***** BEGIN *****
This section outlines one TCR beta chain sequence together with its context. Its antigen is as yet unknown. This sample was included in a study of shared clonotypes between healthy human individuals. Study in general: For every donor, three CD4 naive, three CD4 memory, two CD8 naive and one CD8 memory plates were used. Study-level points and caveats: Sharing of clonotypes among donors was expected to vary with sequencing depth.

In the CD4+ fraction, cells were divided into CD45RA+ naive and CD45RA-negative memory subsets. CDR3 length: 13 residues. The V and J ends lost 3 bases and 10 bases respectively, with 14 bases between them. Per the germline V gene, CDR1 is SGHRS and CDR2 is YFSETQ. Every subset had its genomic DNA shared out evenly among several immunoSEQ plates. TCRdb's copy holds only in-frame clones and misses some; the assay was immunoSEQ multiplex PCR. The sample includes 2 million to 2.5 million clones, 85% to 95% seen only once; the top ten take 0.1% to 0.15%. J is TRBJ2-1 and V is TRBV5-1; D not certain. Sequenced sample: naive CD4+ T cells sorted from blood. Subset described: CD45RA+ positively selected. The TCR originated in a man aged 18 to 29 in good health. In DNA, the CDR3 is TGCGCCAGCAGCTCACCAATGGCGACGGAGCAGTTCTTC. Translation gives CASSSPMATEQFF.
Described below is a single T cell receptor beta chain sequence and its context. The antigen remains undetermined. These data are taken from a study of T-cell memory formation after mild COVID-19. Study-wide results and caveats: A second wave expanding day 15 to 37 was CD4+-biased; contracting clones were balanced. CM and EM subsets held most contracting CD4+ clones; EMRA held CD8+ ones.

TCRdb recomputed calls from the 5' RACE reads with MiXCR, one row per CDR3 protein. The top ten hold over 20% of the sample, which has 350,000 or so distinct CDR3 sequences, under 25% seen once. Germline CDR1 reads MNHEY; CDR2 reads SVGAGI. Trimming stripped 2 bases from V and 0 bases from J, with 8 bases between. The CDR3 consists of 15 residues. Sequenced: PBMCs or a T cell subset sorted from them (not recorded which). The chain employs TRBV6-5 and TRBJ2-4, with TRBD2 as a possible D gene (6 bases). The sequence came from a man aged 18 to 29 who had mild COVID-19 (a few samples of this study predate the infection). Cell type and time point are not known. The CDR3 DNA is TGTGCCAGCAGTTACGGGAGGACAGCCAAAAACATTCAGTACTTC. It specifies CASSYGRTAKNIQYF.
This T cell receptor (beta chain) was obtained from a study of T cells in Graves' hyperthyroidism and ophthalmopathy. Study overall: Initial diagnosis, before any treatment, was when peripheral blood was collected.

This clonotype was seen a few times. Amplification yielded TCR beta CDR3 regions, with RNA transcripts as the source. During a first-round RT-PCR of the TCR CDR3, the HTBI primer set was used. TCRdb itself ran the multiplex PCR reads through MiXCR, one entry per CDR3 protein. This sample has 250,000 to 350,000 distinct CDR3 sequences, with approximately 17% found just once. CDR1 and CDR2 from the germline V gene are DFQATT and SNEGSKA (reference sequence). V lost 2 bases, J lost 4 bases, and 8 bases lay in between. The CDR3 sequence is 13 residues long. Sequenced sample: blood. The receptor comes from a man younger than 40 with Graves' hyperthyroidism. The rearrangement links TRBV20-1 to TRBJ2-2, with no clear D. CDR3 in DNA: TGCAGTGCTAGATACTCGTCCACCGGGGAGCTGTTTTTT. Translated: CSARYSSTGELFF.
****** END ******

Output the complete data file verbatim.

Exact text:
This section outlines one TCR beta chain sequence together with its context. Its antigen is as yet unknown. This sample was included in a study of shared clonotypes between healthy human individuals. Study in general: For every donor, three CD4 naive, three CD4 memory, two CD8 naive and one CD8 memory plates were used. Study-level points and caveats: Sharing of clonotypes among donors was expected to vary with sequencing depth.

In the CD4+ fraction, cells were divided into CD45RA+ naive and CD45RA-negative memory subsets. CDR3 length: 13 residues. The V and J ends lost 3 bases and 10 bases respectively, with 14 bases between them. Per the germline V gene, CDR1 is SGHRS and CDR2 is YFSETQ. Every subset had its genomic DNA shared out evenly among several immunoSEQ plates. TCRdb's copy holds only in-frame clones and misses some; the assay was immunoSEQ multiplex PCR. The sample includes 2 million to 2.5 million clones, 85% to 95% seen only once; the top ten take 0.1% to 0.15%. J is TRBJ2-1 and V is TRBV5-1; D not certain. Sequenced sample: naive CD4+ T cells sorted from blood. Subset described: CD45RA+ positively selected. The TCR originated in a man aged 18 to 29 in good health. In DNA, the CDR3 is TGCGCCAGCAGCTCACCAATGGCGACGGAGCAGTTCTTC. Translation gives CASSSPMATEQFF.
Described below is a single T cell receptor beta chain sequence and its context. The antigen remains undetermined. These data are taken from a study of T-cell memory formation after mild COVID-19. Study-wide results and caveats: A second wave expanding day 15 to 37 was CD4+-biased; contracting clones were balanced. CM and EM subsets held most contracting CD4+ clones; EMRA held CD8+ ones.

TCRdb recomputed calls from the 5' RACE reads with MiXCR, one row per CDR3 protein. The top ten hold over 20% of the sample, which has 350,000 or so distinct CDR3 sequences, under 25% seen once. Germline CDR1 reads MNHEY; CDR2 reads SVGAGI. Trimming stripped 2 bases from V and 0 bases from J, with 8 bases between. The CDR3 consists of 15 residues. Sequenced: PBMCs or a T cell subset sorted from them (not recorded which). The chain employs TRBV6-5 and TRBJ2-4, with TRBD2 as a possible D gene (6 bases). The sequence came from a man aged 18 to 29 who had mild COVID-19 (a few samples of this study predate the infection). Cell type and time point are not known. The CDR3 DNA is TGTGCCAGCAGTTACGGGAGGACAGCCAAAAACATTCAGTACTTC. It specifies CASSYGRTAKNIQYF.
This T cell receptor (beta chain) was obtained from a study of T cells in Graves' hyperthyroidism and ophthalmopathy. Study overall: Initial diagnosis, before any treatment, was when peripheral blood was collected.

This clonotype was seen a few times. Amplification yielded TCR beta CDR3 regions, with RNA transcripts as the source. During a first-round RT-PCR of the TCR CDR3, the HTBI primer set was used. TCRdb itself ran the multiplex PCR reads through MiXCR, one entry per CDR3 protein. This sample has 250,000 to 350,000 distinct CDR3 sequences, with approximately 17% found just once. CDR1 and CDR2 from the germline V gene are DFQATT and SNEGSKA (reference sequence). V lost 2 bases, J lost 4 bases, and 8 bases lay in between. The CDR3 sequence is 13 residues long. Sequenced sample: blood. The receptor comes from a man younger than 40 with Graves' hyperthyroidism. The rearrangement links TRBV20-1 to TRBJ2-2, with no clear D. CDR3 in DNA: TGCAGTGCTAGATACTCGTCCACCGGGGAGCTGTTTTTT. Translated: CSARYSSTGELFF.